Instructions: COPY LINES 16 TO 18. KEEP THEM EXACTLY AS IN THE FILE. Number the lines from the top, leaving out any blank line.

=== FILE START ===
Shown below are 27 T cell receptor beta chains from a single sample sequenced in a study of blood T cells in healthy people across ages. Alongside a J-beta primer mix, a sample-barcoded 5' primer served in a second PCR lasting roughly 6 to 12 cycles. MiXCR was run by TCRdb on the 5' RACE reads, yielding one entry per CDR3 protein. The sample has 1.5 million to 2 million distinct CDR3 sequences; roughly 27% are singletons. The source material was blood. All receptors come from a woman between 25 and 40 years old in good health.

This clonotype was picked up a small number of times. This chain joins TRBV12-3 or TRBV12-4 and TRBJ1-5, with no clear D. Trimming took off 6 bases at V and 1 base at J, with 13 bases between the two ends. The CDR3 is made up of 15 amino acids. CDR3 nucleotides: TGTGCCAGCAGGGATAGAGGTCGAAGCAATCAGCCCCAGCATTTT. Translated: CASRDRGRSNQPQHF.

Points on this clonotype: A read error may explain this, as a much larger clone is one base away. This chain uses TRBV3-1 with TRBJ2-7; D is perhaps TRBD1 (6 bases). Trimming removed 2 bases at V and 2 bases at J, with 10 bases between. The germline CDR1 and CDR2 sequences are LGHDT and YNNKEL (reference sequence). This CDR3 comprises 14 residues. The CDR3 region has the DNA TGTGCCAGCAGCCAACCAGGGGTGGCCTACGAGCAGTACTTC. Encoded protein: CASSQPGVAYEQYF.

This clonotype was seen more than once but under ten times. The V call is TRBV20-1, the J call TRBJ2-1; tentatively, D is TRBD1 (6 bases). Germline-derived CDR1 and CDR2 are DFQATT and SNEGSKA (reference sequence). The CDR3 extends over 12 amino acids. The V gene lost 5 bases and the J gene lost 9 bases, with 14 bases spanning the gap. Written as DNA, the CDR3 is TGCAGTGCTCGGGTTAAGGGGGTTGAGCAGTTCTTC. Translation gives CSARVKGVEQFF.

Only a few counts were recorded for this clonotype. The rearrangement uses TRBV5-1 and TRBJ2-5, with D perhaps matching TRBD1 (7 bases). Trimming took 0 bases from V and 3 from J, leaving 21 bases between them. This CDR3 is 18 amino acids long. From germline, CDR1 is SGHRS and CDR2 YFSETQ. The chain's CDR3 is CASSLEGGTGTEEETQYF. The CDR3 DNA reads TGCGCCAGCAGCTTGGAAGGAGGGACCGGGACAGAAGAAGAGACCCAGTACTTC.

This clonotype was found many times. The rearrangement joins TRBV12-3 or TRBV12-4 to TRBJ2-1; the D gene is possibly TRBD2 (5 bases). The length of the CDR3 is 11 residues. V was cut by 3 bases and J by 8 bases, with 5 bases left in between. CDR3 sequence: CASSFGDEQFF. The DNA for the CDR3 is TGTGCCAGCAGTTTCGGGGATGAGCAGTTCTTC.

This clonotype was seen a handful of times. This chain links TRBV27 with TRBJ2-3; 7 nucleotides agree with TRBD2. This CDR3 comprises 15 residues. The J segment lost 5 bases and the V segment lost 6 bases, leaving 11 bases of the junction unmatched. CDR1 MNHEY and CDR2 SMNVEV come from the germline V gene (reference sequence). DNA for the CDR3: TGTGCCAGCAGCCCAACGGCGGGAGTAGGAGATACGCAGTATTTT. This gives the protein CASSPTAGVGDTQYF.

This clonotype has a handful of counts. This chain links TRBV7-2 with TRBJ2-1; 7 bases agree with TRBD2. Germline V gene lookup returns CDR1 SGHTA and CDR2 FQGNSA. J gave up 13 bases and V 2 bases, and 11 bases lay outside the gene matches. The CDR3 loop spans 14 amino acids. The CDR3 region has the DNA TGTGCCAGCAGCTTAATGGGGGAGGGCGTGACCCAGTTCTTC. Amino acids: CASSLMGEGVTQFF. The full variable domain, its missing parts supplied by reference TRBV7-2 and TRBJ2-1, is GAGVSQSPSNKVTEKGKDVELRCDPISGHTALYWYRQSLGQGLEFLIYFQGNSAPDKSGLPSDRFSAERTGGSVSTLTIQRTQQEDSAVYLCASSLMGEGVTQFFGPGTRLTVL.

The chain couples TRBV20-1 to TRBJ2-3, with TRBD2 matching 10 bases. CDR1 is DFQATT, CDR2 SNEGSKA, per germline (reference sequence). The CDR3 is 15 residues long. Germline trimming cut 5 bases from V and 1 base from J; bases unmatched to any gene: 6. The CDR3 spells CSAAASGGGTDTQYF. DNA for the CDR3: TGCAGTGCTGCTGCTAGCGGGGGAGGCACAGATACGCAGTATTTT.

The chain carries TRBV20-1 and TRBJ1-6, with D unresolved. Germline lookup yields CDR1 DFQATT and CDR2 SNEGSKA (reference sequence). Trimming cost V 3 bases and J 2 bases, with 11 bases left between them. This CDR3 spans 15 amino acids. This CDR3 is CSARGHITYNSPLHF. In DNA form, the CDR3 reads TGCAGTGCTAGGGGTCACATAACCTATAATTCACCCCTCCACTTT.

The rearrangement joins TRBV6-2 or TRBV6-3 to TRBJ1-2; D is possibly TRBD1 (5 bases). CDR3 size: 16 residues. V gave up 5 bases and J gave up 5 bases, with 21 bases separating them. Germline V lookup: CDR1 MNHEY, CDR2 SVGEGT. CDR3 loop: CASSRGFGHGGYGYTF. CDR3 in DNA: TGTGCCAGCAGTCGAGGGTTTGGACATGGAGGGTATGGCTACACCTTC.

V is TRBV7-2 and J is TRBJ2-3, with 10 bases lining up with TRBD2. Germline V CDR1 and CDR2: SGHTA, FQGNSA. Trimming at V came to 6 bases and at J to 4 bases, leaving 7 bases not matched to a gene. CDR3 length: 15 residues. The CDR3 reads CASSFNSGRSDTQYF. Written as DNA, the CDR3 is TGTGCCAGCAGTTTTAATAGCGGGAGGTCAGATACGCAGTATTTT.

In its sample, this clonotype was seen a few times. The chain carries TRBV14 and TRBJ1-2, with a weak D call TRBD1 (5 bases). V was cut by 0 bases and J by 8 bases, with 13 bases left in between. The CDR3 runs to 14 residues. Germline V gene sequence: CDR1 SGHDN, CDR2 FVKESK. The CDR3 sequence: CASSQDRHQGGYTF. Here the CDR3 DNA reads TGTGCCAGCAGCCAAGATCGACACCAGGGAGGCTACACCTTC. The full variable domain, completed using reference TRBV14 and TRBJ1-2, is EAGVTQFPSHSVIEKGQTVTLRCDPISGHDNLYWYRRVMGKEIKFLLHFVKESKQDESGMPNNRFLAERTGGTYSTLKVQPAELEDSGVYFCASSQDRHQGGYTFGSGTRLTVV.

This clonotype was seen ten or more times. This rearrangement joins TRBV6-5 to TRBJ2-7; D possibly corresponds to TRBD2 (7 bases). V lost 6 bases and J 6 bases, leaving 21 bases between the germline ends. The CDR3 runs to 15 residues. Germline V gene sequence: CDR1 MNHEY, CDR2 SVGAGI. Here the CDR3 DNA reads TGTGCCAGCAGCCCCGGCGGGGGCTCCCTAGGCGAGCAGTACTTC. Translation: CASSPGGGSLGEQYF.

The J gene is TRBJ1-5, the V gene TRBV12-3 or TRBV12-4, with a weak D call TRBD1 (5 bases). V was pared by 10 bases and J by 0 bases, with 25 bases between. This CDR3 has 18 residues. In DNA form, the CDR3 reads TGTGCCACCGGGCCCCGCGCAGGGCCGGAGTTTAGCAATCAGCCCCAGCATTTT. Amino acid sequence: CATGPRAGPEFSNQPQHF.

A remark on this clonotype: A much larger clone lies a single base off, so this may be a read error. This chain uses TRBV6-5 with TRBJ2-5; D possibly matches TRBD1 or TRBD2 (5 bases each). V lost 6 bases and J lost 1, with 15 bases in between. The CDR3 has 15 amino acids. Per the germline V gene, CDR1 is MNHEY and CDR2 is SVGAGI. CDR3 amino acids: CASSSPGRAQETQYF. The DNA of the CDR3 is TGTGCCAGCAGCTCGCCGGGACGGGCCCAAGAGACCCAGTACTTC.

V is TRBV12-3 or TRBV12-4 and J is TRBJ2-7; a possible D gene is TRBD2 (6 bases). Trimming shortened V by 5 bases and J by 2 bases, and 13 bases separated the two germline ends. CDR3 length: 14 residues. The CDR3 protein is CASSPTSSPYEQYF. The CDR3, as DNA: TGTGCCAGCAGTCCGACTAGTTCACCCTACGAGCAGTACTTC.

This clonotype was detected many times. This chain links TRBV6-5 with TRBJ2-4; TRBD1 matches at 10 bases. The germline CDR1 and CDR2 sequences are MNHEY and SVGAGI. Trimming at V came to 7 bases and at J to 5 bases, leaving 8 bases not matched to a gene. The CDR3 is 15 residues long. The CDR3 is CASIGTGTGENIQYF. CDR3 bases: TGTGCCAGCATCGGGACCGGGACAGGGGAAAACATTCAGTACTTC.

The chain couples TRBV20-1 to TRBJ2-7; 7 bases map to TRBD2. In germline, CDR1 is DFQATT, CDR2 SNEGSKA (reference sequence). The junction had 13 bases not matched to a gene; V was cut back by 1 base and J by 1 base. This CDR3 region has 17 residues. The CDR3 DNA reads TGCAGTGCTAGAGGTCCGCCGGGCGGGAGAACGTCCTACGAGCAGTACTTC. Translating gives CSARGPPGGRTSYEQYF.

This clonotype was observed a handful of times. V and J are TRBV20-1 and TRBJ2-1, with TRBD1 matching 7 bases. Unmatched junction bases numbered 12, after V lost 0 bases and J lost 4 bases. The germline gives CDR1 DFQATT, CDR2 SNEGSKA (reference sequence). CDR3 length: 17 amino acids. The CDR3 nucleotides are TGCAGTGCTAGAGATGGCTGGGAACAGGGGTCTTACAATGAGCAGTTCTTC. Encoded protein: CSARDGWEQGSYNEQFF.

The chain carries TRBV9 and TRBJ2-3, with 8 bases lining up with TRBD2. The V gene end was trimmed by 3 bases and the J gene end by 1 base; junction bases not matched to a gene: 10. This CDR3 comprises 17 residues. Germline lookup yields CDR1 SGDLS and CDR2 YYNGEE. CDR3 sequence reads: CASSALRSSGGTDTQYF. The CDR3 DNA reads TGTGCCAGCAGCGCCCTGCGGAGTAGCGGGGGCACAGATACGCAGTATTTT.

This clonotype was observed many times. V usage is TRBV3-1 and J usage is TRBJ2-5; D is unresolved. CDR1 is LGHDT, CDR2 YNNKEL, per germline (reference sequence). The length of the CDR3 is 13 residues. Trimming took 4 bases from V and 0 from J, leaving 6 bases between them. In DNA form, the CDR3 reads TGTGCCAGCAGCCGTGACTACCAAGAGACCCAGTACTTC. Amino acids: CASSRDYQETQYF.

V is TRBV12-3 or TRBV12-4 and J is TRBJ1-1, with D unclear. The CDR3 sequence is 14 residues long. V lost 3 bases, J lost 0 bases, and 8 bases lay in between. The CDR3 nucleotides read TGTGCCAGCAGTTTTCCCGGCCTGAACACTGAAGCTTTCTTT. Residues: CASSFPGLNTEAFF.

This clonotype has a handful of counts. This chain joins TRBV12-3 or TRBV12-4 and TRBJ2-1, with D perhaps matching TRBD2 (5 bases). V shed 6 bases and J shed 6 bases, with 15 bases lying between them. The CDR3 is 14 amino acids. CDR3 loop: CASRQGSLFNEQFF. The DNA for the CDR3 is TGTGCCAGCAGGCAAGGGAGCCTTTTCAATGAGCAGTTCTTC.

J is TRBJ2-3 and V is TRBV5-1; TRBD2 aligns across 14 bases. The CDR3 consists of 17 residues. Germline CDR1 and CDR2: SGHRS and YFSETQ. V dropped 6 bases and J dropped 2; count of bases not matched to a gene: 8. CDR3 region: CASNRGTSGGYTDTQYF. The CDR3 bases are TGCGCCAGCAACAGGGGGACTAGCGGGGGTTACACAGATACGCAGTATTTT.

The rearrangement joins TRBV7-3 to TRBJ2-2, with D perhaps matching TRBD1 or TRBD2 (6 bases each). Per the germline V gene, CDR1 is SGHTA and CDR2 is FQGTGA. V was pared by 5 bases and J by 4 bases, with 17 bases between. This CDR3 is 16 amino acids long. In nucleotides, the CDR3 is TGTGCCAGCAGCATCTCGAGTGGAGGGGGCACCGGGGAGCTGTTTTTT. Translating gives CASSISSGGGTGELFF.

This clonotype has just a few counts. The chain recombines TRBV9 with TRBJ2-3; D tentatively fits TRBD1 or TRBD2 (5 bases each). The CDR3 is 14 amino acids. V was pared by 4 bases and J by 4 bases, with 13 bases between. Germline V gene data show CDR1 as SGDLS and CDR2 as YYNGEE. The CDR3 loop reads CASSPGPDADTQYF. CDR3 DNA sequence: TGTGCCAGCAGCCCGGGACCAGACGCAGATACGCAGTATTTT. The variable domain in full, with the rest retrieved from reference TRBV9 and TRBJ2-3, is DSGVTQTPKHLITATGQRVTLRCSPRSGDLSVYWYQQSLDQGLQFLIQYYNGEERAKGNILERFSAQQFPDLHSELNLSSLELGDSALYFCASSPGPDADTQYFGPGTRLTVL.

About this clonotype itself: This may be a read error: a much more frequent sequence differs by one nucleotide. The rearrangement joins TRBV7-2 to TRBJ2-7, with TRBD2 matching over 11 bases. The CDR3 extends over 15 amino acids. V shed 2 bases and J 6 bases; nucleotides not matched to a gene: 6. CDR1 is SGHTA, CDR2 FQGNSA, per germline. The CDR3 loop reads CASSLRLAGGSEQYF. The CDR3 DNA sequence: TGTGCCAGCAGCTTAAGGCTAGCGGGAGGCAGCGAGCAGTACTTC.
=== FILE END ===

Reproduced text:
A remark on this clonotype: A much larger clone lies a single base off, so this may be a read error. This chain uses TRBV6-5 with TRBJ2-5; D possibly matches TRBD1 or TRBD2 (5 bases each). V lost 6 bases and J lost 1, with 15 bases in between. The CDR3 has 15 amino acids. Per the germline V gene, CDR1 is MNHEY and CDR2 is SVGAGI. CDR3 amino acids: CASSSPGRAQETQYF. The DNA of the CDR3 is TGTGCCAGCAGCTCGCCGGGACGGGCCCAAGAGACCCAGTACTTC.

V is TRBV12-3 or TRBV12-4 and J is TRBJ2-7; a possible D gene is TRBD2 (6 bases). Trimming shortened V by 5 bases and J by 2 bases, and 13 bases separated the two germline ends. CDR3 length: 14 residues. The CDR3 protein is CASSPTSSPYEQYF. The CDR3, as DNA: TGTGCCAGCAGTCCGACTAGTTCACCCTACGAGCAGTACTTC.

This clonotype was detected many times. This chain links TRBV6-5 with TRBJ2-4; TRBD1 matches at 10 bases. The germline CDR1 and CDR2 sequences are MNHEY and SVGAGI. Trimming at V came to 7 bases and at J to 5 bases, leaving 8 bases not matched to a gene. The CDR3 is 15 residues long. The CDR3 is CASIGTGTGENIQYF. CDR3 bases: TGTGCCAGCATCGGGACCGGGACAGGGGAAAACATTCAGTACTTC.